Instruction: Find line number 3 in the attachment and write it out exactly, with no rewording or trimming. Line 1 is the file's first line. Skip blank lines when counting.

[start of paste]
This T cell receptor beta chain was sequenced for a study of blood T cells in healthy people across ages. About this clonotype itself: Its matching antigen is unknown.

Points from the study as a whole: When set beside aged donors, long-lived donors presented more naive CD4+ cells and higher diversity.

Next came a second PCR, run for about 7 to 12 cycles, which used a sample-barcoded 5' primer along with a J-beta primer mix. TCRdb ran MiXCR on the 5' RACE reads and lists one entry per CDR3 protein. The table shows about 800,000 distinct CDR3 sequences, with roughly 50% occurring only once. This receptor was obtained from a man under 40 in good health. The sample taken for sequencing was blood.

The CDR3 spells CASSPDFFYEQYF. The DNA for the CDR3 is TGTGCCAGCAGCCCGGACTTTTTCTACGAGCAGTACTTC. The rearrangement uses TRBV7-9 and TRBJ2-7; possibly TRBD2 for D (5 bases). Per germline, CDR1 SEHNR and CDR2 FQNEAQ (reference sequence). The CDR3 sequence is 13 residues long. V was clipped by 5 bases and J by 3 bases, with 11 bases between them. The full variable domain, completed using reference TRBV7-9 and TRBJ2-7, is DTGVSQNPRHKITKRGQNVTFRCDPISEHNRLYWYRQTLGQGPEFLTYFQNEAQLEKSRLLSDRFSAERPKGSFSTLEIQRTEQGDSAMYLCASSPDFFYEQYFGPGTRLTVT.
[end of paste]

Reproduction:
Next came a second PCR, run for about 7 to 12 cycles, which used a sample-barcoded 5' primer along with a J-beta primer mix. TCRdb ran MiXCR on the 5' RACE reads and lists one entry per CDR3 protein. The table shows about 800,000 distinct CDR3 sequences, with roughly 50% occurring only once. This receptor was obtained from a man under 40 in good health. The sample taken for sequencing was blood.